Touring – reviewed at Bristol Hippodrome
In his epic takedown of the 1970’s, Not Abba: The Real Story of the 1970s, Dave Haslam says: “Nostalgia is a weapon wielded by old people to deny young people their dreams.”
In the case of The Band, the old person in question is writer Tim Firth who, along with the members of cheeky abs-flashers Take That, have created a jukebox musical that is a thinly veiled excuse to string a whole bunch of Take That songs together under the guise of a coming-of-age story that will divide audiences: the satisfied fans versus the outraged and petulant. On rare occasions, it will manifest itself into a hybrid of both in the one person (this reviewer).
To clear things up, this is not the story of Take That. A quick ten minutes on your search engine will do that sufficiently; ripped jeans, big gigs, big split, solo careers, back together, booze, aliens, Morrisons, reality TV show. Done.
Rather than put the audience through what they already know and indeed (judging by their average age) lived through, the songs are used as a narrative tool to drive the story of five friends from their 1992 mid-teens through to their 2018 mid-forties, noting the changes and highlighting the things that tear them apart and bring them together.
There is a rather nice symmetry between the mid-teens cast and the mid-forties cast, and the moments that bring them together are often the more delightful elements of the evening. Whilst the central focus of a failing relationship feels at times rather contrived, shoehorned in to offer ‘adult’ drama, there are some genuine moments of true warmth, with the final scene reuniting the women and the couple offering the cast some much-needed substance.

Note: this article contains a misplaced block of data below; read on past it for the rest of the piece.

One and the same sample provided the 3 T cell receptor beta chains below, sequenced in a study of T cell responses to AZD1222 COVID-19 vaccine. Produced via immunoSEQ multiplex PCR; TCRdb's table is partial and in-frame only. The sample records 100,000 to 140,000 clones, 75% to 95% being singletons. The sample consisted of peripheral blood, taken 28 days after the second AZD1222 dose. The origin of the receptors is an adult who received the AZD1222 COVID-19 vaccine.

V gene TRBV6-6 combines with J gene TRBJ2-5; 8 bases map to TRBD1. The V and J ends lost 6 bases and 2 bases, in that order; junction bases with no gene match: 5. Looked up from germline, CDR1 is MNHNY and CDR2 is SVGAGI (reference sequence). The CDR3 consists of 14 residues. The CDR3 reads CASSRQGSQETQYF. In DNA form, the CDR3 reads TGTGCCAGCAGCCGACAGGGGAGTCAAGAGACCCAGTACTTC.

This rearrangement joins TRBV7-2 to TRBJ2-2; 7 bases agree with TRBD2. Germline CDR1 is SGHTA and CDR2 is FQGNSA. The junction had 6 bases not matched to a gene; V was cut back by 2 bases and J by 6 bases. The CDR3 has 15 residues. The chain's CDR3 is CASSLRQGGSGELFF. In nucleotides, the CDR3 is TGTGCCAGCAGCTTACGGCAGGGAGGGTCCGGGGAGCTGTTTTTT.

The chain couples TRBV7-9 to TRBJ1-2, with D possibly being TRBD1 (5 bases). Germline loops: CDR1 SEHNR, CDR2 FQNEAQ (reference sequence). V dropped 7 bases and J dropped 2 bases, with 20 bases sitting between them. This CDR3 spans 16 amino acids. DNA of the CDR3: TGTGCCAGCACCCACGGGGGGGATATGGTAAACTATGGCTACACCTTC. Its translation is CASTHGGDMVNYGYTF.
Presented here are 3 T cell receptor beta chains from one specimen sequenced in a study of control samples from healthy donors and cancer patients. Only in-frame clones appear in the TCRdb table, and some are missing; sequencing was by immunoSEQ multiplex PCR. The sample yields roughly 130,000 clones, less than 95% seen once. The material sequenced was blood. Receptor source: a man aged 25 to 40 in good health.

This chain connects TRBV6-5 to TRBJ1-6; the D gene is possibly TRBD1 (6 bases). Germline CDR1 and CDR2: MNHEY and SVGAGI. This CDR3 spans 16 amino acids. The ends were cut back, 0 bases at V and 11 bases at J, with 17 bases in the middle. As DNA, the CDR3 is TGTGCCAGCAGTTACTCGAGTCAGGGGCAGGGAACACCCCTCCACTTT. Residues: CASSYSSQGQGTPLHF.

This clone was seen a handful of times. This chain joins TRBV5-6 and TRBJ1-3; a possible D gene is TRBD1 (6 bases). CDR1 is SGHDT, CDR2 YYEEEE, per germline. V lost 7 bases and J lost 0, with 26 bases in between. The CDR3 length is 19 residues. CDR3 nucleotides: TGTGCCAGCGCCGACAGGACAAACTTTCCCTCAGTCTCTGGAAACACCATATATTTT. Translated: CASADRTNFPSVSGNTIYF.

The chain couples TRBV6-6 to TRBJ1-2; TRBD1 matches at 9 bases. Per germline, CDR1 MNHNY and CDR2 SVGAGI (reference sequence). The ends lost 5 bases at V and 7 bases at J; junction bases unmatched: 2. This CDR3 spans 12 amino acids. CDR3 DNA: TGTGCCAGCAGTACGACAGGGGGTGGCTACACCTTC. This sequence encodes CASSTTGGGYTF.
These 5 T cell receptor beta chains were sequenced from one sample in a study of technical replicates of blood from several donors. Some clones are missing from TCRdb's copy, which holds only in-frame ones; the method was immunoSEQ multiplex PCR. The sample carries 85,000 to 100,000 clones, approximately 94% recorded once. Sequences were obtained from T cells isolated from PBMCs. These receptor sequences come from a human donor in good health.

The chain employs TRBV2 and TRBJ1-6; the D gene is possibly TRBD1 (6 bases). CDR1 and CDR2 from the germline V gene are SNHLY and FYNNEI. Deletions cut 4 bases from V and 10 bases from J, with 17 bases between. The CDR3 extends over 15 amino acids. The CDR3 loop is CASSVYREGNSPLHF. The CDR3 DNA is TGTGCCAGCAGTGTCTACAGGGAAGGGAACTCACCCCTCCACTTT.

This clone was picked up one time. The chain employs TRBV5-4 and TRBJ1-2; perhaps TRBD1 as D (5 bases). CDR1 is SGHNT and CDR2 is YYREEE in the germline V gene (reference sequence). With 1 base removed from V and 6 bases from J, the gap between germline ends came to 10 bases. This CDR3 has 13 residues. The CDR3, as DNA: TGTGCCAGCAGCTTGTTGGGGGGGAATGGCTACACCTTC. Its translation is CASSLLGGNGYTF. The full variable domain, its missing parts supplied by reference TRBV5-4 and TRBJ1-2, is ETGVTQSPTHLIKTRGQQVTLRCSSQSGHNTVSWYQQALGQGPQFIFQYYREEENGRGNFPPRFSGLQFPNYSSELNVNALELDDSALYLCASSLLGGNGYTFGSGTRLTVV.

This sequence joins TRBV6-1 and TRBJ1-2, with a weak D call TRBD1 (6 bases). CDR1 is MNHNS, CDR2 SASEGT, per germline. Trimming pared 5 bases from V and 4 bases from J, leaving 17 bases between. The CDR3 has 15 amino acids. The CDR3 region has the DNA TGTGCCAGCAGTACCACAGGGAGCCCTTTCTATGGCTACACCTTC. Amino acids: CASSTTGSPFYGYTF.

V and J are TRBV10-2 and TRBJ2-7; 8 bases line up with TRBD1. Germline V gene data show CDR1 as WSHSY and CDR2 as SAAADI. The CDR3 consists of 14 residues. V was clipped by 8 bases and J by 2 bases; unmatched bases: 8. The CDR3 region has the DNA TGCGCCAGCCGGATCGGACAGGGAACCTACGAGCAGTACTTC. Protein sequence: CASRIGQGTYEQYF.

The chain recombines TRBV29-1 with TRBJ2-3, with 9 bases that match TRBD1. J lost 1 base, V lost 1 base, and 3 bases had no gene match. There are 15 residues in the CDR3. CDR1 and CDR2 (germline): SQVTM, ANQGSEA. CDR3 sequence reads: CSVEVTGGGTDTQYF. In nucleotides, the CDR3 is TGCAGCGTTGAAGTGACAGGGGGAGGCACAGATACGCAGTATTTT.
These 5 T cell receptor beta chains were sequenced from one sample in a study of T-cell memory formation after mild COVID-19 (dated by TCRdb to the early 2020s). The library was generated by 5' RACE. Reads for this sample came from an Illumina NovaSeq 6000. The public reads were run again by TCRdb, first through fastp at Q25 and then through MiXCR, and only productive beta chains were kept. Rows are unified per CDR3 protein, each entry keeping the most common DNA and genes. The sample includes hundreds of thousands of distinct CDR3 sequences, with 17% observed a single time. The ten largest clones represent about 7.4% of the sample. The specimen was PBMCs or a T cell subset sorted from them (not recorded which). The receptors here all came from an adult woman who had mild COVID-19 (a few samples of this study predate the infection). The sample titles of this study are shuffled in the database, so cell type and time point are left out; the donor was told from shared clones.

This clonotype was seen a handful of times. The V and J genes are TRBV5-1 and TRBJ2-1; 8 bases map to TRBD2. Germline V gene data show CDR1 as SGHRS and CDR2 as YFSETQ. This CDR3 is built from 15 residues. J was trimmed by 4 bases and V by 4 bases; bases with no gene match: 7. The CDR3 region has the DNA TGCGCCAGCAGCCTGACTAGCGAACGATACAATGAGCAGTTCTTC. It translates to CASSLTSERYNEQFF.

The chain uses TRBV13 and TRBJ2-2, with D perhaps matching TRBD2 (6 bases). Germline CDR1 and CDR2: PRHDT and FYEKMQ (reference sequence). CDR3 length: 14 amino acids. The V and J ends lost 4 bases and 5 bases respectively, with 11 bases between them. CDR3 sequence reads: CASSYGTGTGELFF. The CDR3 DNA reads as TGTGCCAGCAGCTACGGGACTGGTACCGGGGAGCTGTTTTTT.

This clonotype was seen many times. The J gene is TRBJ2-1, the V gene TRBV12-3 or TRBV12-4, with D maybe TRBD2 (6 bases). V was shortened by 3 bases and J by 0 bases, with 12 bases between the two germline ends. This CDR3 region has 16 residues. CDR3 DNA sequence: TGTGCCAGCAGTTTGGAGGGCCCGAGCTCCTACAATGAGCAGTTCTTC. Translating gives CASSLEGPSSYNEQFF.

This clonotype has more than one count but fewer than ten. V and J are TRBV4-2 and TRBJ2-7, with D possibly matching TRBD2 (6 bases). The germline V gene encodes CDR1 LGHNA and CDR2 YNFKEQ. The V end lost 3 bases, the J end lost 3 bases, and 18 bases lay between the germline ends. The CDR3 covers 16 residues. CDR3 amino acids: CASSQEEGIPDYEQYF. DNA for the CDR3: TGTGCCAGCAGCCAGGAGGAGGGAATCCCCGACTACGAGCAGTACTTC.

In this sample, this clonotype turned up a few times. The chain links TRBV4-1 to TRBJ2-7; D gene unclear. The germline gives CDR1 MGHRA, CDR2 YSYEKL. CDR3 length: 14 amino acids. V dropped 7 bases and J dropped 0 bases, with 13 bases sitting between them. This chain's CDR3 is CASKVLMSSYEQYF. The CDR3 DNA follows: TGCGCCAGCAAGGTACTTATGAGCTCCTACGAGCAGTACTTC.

The songs are a fair representation of the band in question, the boys give reality TV-show-winning, coat-swirling verve to their strutting stage personas, and the audience soak up every last moment until the inevitable barnstorming final medley.
That in itself should be enough: however, the faults in the evening need to be dealt with. The script is clunky, with jokes landing flat and fortune-cookie dialogue that makes this feel, at times, like an overly glossy pantomime. The structure is tiresome with the 2018 girls ending up the exact opposite of their mid-teen self. Take the academic one, the athletic one and the boy-crazy one, and you don’t need to think hard to figure out how their 40-year-old versions turn out. Think too hard and you may end up questioning a piece of theatre that represents women in a shallow way. It often has the feeling of being Mamma Mia-lite. Whatever you thought of the Abba-fest, it was written by a woman and had authentic voices. Sadly, The Band can’t tick either box.
On paper, The Band appears to offer as many ups as it does downs. Ultimately, the audience on press night had an absolute blast right up to the end of the final song in the curtain call. There were huge cheers, big smiling faces and “loadsamoney” in the foyer changing hands over the big selection of merchandise. Isn’t that enough?
Whilst this nostalgia-soaked show may not deny any dreams, its overwhelming success at the box office does limit ambition in storytelling by being so simplistic and, at times, just plain theatre by (jukebox) numbers.